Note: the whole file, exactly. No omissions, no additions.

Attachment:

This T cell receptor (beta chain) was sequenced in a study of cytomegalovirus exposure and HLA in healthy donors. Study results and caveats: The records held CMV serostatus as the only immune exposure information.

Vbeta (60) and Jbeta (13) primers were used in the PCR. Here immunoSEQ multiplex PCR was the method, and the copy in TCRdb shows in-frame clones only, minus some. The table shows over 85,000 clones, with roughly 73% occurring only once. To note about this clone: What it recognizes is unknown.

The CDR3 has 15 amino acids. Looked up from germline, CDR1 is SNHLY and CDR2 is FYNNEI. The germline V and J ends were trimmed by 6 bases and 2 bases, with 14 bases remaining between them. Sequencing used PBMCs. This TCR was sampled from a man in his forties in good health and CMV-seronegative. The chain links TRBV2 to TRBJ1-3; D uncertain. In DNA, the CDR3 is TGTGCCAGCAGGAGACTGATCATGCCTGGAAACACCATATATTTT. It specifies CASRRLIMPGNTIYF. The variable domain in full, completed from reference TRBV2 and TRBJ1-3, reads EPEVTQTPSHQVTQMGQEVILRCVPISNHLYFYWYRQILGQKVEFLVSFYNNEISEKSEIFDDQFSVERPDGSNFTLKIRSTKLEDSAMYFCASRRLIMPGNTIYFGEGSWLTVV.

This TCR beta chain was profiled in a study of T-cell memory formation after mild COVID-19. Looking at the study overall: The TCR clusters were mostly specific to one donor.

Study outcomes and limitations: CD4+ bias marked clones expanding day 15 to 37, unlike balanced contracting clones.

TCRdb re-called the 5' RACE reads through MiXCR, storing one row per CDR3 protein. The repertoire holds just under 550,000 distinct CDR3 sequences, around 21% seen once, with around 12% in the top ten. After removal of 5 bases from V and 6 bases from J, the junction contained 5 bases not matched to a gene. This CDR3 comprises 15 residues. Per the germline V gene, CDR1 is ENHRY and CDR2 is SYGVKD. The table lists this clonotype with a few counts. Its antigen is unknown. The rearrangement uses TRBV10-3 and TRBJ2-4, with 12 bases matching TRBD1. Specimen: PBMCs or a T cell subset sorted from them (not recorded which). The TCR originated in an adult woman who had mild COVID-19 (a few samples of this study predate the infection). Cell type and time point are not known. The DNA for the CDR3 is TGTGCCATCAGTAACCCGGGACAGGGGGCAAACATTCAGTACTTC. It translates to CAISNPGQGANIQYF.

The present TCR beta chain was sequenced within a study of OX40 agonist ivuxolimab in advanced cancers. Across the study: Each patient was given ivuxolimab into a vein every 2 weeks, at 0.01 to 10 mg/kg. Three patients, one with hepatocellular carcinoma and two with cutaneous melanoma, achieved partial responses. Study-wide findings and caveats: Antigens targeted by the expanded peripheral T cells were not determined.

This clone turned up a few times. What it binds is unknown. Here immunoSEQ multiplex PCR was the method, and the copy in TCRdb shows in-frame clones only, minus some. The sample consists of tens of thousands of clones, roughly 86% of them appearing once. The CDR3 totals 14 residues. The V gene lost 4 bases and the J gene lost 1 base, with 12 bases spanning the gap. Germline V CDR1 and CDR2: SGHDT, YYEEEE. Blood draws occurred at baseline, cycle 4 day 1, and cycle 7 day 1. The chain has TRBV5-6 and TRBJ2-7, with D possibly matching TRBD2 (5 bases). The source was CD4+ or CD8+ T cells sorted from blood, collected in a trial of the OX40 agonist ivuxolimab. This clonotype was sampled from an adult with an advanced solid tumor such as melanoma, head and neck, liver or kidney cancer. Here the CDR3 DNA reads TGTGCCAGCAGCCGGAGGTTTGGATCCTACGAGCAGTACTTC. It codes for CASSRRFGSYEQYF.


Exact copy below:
This T cell receptor (beta chain) was sequenced in a study of cytomegalovirus exposure and HLA in healthy donors. Study results and caveats: The records held CMV serostatus as the only immune exposure information.

Vbeta (60) and Jbeta (13) primers were used in the PCR. Here immunoSEQ multiplex PCR was the method, and the copy in TCRdb shows in-frame clones only, minus some. The table shows over 85,000 clones, with roughly 73% occurring only once. To note about this clone: What it recognizes is unknown.

The CDR3 has 15 amino acids. Looked up from germline, CDR1 is SNHLY and CDR2 is FYNNEI. The germline V and J ends were trimmed by 6 bases and 2 bases, with 14 bases remaining between them. Sequencing used PBMCs. This TCR was sampled from a man in his forties in good health and CMV-seronegative. The chain links TRBV2 to TRBJ1-3; D uncertain. In DNA, the CDR3 is TGTGCCAGCAGGAGACTGATCATGCCTGGAAACACCATATATTTT. It specifies CASRRLIMPGNTIYF. The variable domain in full, completed from reference TRBV2 and TRBJ1-3, reads EPEVTQTPSHQVTQMGQEVILRCVPISNHLYFYWYRQILGQKVEFLVSFYNNEISEKSEIFDDQFSVERPDGSNFTLKIRSTKLEDSAMYFCASRRLIMPGNTIYFGEGSWLTVV.

This TCR beta chain was profiled in a study of T-cell memory formation after mild COVID-19. Looking at the study overall: The TCR clusters were mostly specific to one donor.

Study outcomes and limitations: CD4+ bias marked clones expanding day 15 to 37, unlike balanced contracting clones.

TCRdb re-called the 5' RACE reads through MiXCR, storing one row per CDR3 protein. The repertoire holds just under 550,000 distinct CDR3 sequences, around 21% seen once, with around 12% in the top ten. After removal of 5 bases from V and 6 bases from J, the junction contained 5 bases not matched to a gene. This CDR3 comprises 15 residues. Per the germline V gene, CDR1 is ENHRY and CDR2 is SYGVKD. The table lists this clonotype with a few counts. Its antigen is unknown. The rearrangement uses TRBV10-3 and TRBJ2-4, with 12 bases matching TRBD1. Specimen: PBMCs or a T cell subset sorted from them (not recorded which). The TCR originated in an adult woman who had mild COVID-19 (a few samples of this study predate the infection). Cell type and time point are not known. The DNA for the CDR3 is TGTGCCATCAGTAACCCGGGACAGGGGGCAAACATTCAGTACTTC. It translates to CAISNPGQGANIQYF.

The present TCR beta chain was sequenced within a study of OX40 agonist ivuxolimab in advanced cancers. Across the study: Each patient was given ivuxolimab into a vein every 2 weeks, at 0.01 to 10 mg/kg. Three patients, one with hepatocellular carcinoma and two with cutaneous melanoma, achieved partial responses. Study-wide findings and caveats: Antigens targeted by the expanded peripheral T cells were not determined.

This clone turned up a few times. What it binds is unknown. Here immunoSEQ multiplex PCR was the method, and the copy in TCRdb shows in-frame clones only, minus some. The sample consists of tens of thousands of clones, roughly 86% of them appearing once. The CDR3 totals 14 residues. The V gene lost 4 bases and the J gene lost 1 base, with 12 bases spanning the gap. Germline V CDR1 and CDR2: SGHDT, YYEEEE. Blood draws occurred at baseline, cycle 4 day 1, and cycle 7 day 1. The chain has TRBV5-6 and TRBJ2-7, with D possibly matching TRBD2 (5 bases). The source was CD4+ or CD8+ T cells sorted from blood, collected in a trial of the OX40 agonist ivuxolimab. This clonotype was sampled from an adult with an advanced solid tumor such as melanoma, head and neck, liver or kidney cancer. Here the CDR3 DNA reads TGTGCCAGCAGCCGGAGGTTTGGATCCTACGAGCAGTACTTC. It codes for CASSRRFGSYEQYF.